PP_SavetheDate

Save the Dates! October 16 and 17

I’m so excited to announce the dates for our gardening day kickoff!

Would you like to help make these gardens happen? We could use plenty of help. No experience necessary at all, and it will be great fun.

I’ll announce the times and locations soon- but in the meantime- save the dates-October 16 and 17!

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Things Are Happening!

I have fantastic news- the Pollinator Pathway has won the grant from the City of Seattle which will allow us to plant 16 new gardens! I couldn’t be more excited.

That means, our planning is underway! We’re knee deep in plant lists, re-contacting homeowners, calling purveyors, and planning the planting days.

So, we need tons of help! Would you like to garden with us? We will be doing two planting days in mid October- dates to follow! Just send us a note if you’d like to be involved.

-Sarah

Its Pollinator Week!

Just in case you didn’t know (I know, how could you not know this)- its National Pollinator Week!  To celebrate, plant a native plant for the little guys.PP_PWeek10-web3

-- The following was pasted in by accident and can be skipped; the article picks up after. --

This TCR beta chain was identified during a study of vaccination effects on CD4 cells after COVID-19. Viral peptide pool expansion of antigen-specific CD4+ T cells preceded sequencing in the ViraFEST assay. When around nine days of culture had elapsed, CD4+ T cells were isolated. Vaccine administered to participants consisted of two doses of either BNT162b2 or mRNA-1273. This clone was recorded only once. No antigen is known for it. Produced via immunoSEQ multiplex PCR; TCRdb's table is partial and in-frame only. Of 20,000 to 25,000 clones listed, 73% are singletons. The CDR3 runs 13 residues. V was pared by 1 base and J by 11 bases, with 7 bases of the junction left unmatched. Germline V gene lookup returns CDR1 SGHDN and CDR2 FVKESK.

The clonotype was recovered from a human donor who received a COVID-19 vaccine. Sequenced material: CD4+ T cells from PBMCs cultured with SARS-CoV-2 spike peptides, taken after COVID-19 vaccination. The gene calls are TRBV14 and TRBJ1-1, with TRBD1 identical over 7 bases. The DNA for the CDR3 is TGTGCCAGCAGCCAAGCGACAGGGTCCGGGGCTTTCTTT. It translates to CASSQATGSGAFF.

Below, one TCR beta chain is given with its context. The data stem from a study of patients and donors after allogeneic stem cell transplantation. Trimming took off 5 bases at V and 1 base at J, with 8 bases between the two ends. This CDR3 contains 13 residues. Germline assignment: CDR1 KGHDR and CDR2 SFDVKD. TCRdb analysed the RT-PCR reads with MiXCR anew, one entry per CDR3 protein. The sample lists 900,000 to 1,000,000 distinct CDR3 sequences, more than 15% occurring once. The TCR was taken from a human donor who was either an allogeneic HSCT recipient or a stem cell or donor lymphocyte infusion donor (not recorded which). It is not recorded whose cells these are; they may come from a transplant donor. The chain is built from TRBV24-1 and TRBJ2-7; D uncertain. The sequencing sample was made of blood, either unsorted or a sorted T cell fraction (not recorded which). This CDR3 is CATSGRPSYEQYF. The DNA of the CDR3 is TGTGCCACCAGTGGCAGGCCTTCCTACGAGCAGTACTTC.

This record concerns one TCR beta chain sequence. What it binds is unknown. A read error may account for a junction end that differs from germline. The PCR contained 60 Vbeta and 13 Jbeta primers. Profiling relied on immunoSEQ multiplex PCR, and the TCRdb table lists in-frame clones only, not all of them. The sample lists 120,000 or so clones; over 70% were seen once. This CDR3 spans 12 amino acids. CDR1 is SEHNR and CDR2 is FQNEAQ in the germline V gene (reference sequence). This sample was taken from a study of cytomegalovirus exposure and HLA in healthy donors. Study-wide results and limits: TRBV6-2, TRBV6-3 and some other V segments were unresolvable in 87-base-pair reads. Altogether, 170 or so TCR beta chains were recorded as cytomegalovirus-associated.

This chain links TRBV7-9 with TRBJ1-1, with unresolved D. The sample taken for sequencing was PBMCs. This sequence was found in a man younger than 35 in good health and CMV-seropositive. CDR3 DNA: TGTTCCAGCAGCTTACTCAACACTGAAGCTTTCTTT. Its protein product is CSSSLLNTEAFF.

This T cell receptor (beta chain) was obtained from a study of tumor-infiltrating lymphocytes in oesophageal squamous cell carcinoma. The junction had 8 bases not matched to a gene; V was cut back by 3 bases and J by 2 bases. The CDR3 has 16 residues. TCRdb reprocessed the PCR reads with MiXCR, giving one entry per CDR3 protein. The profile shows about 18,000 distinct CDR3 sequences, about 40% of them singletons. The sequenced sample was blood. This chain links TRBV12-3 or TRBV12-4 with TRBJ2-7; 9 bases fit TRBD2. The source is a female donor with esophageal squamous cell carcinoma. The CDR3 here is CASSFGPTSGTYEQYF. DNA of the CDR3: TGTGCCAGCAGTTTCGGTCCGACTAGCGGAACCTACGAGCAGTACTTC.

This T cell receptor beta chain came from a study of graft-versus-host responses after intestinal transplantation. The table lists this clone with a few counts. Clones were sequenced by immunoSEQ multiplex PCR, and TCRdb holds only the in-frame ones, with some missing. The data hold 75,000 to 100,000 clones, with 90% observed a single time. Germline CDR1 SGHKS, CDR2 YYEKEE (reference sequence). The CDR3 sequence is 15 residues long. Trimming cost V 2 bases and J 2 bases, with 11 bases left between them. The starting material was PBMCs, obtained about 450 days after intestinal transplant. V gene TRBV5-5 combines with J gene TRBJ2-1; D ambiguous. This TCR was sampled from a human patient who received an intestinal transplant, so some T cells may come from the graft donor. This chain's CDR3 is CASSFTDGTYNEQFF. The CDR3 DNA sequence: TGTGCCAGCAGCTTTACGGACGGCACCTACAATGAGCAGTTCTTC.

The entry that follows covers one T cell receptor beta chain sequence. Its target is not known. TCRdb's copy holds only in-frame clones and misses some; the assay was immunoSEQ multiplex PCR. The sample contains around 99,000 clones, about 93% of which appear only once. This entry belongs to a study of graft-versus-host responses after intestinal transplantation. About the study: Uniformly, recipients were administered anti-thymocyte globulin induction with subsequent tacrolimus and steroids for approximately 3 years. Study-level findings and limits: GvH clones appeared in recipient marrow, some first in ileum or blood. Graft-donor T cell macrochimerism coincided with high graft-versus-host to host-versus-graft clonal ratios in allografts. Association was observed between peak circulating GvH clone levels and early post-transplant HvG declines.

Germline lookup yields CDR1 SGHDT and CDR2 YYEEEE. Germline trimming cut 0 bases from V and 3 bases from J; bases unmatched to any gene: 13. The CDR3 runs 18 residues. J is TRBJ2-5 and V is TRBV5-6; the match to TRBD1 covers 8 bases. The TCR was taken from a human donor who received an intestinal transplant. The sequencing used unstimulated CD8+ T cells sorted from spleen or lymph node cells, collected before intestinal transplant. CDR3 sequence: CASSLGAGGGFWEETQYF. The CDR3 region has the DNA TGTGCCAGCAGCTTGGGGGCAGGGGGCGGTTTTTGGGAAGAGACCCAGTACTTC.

Great news!

We’re super excited to announce that we passed the Citywide Review Team process on the grant we applied for. Next our application goes to City Council and then the Mayor! We’ll know in August if we get the grant. If we get the grant, we’ll be able to plant 16 new gardens!

Too high and aphid problems

IMG_2474Just had a garden maintenance day, and noted that the Lupines in the first garden are having twofold troubles- first off, they’re growing too high, and now they have aphids galore. When we started researching for this project, we had a number of different criteria for selecting plants; one of them was making sure the plants fit under the City three-feet height limit for planting strips. This was harder than it sounds- finding native plant shrubs that fall under three feet turned out to be a challenge. We were able to find a couple, and for the rest, we use some non-native shrubs now too. Anyway, this is all to say, that when we selected this Lupine, our research said that they would only grow to three feet, and now they’ve reached four feet! So, sadly, we’ll have to remove these. From what I understand, these are River Lupine, and the lower growing Arctic Lupine (also a native) will be a much better choice.

Luckily, the aphids seem to only like the Lupine, and nothing else, so far.

Great art/ecology site:

Shannon, one of the Pollinator Pathway steering committee members, sent this over: http://resonatingbodies.wordpress.com/